4 Ways to Screen Out Fraudsters

by Chris on July 10, 2010

Some landlords feel they can sense a good tenant from a bad one. They go with their gut.

They consider appearance, or the condition of the applicant’s car, but in reality, appearances are easily faked. 

While a gut feeling is important – it is probably your subconscious telling you that something is out of sorts, to rely on that alone to avoid a fraudulent applicant is really more superstition than science. 

Any one applicant may be honest, or may be trying to defraud you. If it were easy to tell the difference, so many landlords wouldn’t be getting ripped off. 

Don’t risk your income on luck. Have a concrete plan for tenant screening that includes the following:

Discourage Fraudulent Rental Applicants 

Let every applicant know before you meet with them that you will be running a full tenant background check on each adult and asking for documentation to verify the rental application.  This will discourage fraudsters who were sizing you up to determine if you are an easy mark. 

Catch Them in the Act

Stealing a social security number or faking a driver’s license is easier than creating an entire persona that matches tenant screening reports, including previous addresses, employment and tenant credit history.  Chances are, your fraudster will have missed a step or two.  Don’t let them off the hook by allowing them to leave blanks on the rental application or avoid your questions.  Require backup documentation to verify the application, like pay stubs and bills showing the mailing address.

Keep the pressure up and they just may crack.

Verify Contact Information on References

Before you call a reference at the phone number provided on the application, check the number against the phone directory to be sure the name and address matches up.  If you have caller ID on your phone, leave and message and ask that person to call you back to see what name shows up.  

You may get more information through role play.  When speaking with a previous landlord, tell them you are calling about the apartment they have for rent – your applicant’s old place.  They may tell you they don’t own a rental, or hang up.   

You can also make up some fact about the rental and claim the applicant told you this.  If your ‘landlord’ confirms the story, you know you are dealing with a con. 

Another fraud-busting technique is to ask the reference for info that a poser might not know, but the landlord surely would – the zip code, the total number of units, whether there is on-site laundry.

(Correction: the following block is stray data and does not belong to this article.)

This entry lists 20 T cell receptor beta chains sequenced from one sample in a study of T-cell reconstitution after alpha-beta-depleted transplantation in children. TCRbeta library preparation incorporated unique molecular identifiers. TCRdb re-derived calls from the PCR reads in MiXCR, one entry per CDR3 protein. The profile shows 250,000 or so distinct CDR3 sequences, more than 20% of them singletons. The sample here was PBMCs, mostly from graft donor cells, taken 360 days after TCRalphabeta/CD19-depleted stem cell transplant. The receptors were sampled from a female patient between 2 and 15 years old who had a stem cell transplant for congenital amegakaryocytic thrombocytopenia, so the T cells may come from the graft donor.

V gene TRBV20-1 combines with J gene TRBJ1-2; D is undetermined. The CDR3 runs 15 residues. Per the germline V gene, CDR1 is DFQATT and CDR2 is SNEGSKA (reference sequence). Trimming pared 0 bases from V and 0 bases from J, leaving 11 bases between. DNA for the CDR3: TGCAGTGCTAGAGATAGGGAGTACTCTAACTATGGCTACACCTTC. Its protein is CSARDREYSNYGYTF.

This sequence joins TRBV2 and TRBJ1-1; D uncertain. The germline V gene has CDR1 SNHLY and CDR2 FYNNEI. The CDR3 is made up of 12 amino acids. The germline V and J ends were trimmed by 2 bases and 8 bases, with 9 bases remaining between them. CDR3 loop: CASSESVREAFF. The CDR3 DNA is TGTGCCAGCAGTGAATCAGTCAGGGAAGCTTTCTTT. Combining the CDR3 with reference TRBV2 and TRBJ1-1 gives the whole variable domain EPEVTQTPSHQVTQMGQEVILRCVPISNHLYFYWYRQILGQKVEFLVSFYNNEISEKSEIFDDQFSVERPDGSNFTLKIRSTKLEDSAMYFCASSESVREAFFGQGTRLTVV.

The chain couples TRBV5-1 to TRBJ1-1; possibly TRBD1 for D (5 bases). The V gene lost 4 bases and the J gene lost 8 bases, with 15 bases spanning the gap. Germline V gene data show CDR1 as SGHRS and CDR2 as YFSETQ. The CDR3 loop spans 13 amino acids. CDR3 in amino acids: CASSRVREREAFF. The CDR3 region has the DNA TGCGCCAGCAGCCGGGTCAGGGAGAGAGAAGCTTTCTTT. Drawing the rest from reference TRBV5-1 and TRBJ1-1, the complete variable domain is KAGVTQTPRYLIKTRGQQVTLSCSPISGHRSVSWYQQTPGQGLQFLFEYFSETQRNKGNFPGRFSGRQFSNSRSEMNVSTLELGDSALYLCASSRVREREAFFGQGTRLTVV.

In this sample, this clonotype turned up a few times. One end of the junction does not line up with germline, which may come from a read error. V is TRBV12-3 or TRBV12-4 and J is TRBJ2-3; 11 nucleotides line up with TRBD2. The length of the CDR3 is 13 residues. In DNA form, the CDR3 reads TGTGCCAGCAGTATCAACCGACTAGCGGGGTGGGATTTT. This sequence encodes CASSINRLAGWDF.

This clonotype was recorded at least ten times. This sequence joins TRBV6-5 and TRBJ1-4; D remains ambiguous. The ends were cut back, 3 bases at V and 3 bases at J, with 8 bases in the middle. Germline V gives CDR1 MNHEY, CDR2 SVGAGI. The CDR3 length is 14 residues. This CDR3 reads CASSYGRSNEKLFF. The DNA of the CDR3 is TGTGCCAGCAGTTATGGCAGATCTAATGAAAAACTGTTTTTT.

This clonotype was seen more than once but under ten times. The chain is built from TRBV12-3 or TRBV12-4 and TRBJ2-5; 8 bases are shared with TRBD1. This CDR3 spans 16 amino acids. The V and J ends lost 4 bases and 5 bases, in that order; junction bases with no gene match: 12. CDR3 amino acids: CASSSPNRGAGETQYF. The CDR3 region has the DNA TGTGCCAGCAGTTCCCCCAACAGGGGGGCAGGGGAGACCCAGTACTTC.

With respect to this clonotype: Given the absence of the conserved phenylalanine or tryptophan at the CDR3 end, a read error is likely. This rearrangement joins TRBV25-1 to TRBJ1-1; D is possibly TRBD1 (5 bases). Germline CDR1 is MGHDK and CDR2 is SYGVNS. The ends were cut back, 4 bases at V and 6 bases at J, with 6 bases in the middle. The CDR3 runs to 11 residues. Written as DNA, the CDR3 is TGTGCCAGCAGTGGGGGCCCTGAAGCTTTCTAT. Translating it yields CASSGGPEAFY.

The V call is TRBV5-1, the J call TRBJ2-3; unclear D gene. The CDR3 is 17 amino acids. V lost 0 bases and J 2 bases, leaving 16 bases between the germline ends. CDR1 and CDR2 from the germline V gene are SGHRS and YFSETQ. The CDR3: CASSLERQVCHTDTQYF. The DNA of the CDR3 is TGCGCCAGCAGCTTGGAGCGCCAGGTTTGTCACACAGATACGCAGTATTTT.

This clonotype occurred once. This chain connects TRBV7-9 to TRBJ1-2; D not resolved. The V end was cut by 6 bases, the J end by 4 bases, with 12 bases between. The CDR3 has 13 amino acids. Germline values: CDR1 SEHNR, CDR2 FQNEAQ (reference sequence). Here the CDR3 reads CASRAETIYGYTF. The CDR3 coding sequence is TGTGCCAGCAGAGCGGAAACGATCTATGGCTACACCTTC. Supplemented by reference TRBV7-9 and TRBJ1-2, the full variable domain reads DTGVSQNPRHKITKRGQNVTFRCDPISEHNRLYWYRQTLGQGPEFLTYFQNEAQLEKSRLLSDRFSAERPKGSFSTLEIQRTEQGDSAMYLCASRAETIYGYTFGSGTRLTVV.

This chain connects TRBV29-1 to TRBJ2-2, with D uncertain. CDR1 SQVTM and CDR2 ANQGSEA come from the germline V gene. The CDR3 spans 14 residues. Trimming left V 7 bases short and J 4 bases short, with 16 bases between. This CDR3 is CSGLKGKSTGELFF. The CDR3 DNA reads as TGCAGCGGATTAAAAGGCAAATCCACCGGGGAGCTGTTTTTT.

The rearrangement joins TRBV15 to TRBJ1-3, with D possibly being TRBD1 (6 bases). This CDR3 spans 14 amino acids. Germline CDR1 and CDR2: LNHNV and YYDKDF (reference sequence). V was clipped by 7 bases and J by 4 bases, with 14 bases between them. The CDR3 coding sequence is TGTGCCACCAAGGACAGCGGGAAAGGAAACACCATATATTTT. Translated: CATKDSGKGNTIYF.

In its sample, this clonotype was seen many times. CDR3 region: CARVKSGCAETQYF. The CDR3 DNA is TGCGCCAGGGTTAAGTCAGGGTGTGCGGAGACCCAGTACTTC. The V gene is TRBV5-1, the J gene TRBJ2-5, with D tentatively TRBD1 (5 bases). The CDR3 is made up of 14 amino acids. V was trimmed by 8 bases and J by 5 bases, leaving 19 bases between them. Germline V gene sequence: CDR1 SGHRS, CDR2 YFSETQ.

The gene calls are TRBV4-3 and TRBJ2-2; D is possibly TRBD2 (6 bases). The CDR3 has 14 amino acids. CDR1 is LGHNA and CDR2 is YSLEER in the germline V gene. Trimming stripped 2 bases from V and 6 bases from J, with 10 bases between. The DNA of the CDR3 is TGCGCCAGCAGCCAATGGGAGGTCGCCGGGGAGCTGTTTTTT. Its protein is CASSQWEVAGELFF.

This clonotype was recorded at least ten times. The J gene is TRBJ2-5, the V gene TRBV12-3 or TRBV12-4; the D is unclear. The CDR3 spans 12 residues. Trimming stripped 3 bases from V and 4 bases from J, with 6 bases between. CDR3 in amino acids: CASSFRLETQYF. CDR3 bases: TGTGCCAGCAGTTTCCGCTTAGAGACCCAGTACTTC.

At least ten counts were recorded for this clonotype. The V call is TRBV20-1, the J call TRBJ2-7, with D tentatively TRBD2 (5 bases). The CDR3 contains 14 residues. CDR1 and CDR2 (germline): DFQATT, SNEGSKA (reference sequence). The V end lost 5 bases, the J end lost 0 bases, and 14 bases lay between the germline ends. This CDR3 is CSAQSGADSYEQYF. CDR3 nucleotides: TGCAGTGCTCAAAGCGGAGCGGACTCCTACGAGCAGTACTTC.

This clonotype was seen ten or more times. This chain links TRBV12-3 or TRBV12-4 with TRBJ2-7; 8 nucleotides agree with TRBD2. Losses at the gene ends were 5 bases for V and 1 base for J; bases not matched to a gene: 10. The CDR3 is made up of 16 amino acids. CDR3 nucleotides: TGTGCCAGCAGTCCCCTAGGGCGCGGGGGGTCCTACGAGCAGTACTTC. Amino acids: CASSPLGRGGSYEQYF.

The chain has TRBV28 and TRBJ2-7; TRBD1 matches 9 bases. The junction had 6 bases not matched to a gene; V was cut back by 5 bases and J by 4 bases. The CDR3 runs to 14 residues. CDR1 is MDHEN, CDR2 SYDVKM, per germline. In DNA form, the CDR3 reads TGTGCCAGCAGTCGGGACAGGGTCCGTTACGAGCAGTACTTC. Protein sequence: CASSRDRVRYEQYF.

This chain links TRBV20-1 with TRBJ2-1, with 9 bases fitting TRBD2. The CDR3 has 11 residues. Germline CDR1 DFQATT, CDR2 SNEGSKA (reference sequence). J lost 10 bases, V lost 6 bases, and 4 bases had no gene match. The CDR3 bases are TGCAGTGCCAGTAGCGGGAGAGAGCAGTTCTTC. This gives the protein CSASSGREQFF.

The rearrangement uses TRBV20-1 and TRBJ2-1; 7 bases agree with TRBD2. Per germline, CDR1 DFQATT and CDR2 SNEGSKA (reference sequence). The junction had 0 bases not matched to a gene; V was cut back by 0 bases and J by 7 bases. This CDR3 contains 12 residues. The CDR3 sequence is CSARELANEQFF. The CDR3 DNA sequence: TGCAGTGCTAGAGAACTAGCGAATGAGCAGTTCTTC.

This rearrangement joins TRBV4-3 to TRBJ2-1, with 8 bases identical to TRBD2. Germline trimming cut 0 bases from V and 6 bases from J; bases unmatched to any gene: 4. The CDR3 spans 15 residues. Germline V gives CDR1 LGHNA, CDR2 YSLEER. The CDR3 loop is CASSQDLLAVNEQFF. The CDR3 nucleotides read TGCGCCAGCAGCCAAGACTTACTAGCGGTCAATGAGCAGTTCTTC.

Cross-Reference Tenant Screening Reports with Application

The value of tenant screening reports is twofold: first, you find out things about your applicant that they haven’t told you.  But you also obtain information that you can use to cross-check against the rental application and the supporting documentation you were given by the applicant.  A tenant credit report along with a pay stub or utility bill may give you clues that your applicant is not the person who they pretend to be. 

This post is provided by Tenant Verification Services, Inc., helping landlords reduce the risks of renting with fraud prevention tools that include Tenant Screening, Tenant Background Checks, (U.S. and Canada), as well as Criminal Background Checks, and Eviction Reports (U.S. only).  

Click Here to Receive Landlord Credit Reports.

Disclaimer: The information provided in this post in not intended to be construed as legal advice, nor should it be considered a substitute for obtaining individual legal counsel or consulting your local, state, federal or provincial tenancy laws.

{ 3 comments… read them below or add one }

Walter E Smith July 15, 2010 at 9:05 am

If you find a tenant to be fraudulent , but they pay on time what is the best course of action ?

Chris July 15, 2010 at 3:39 pm

I have to say that’s an interesting dilemma. Jurisdictions differ, but I’m confident that lying about your identity would be grounds for an eviction just about anywhere. The trouble you may find yourself in is enforcing the lease at a later date, or trying to collect for damages. As it is, you probably don’t have a valid lease. Maybe you could get creative and have the tenant sign a lease in their real name – but you are taking a tremendous risk, eyes wide open.

Marv August 9, 2010 at 1:06 pm

If you have a tenant who is deemed to have fraudulently completed a rental application , it is quitte likely that sooner or later you will the landlord will be left with rent owing, damaged rental property or both. A landlord has no idea what the intent of that Individual is, if there is criminal intent then we are talking about a host of possibilities. Who are you renting to? Someone on the run? It is my opinion that when a landlord finds that he/she received a fraudulently completed rental application, a notice to quit is the best route to go. In addition a report to the Police Office should be filed for records and information purposes. If the Individual has a vehicle or friends visiting who have vehicles, record the lic. plate #’s. Worst case scenario I guess is that you are harboring a criminal or an Identity Thief or any combination thereof. http://www.criminalfraud.com and click on landlord fraud for more details.

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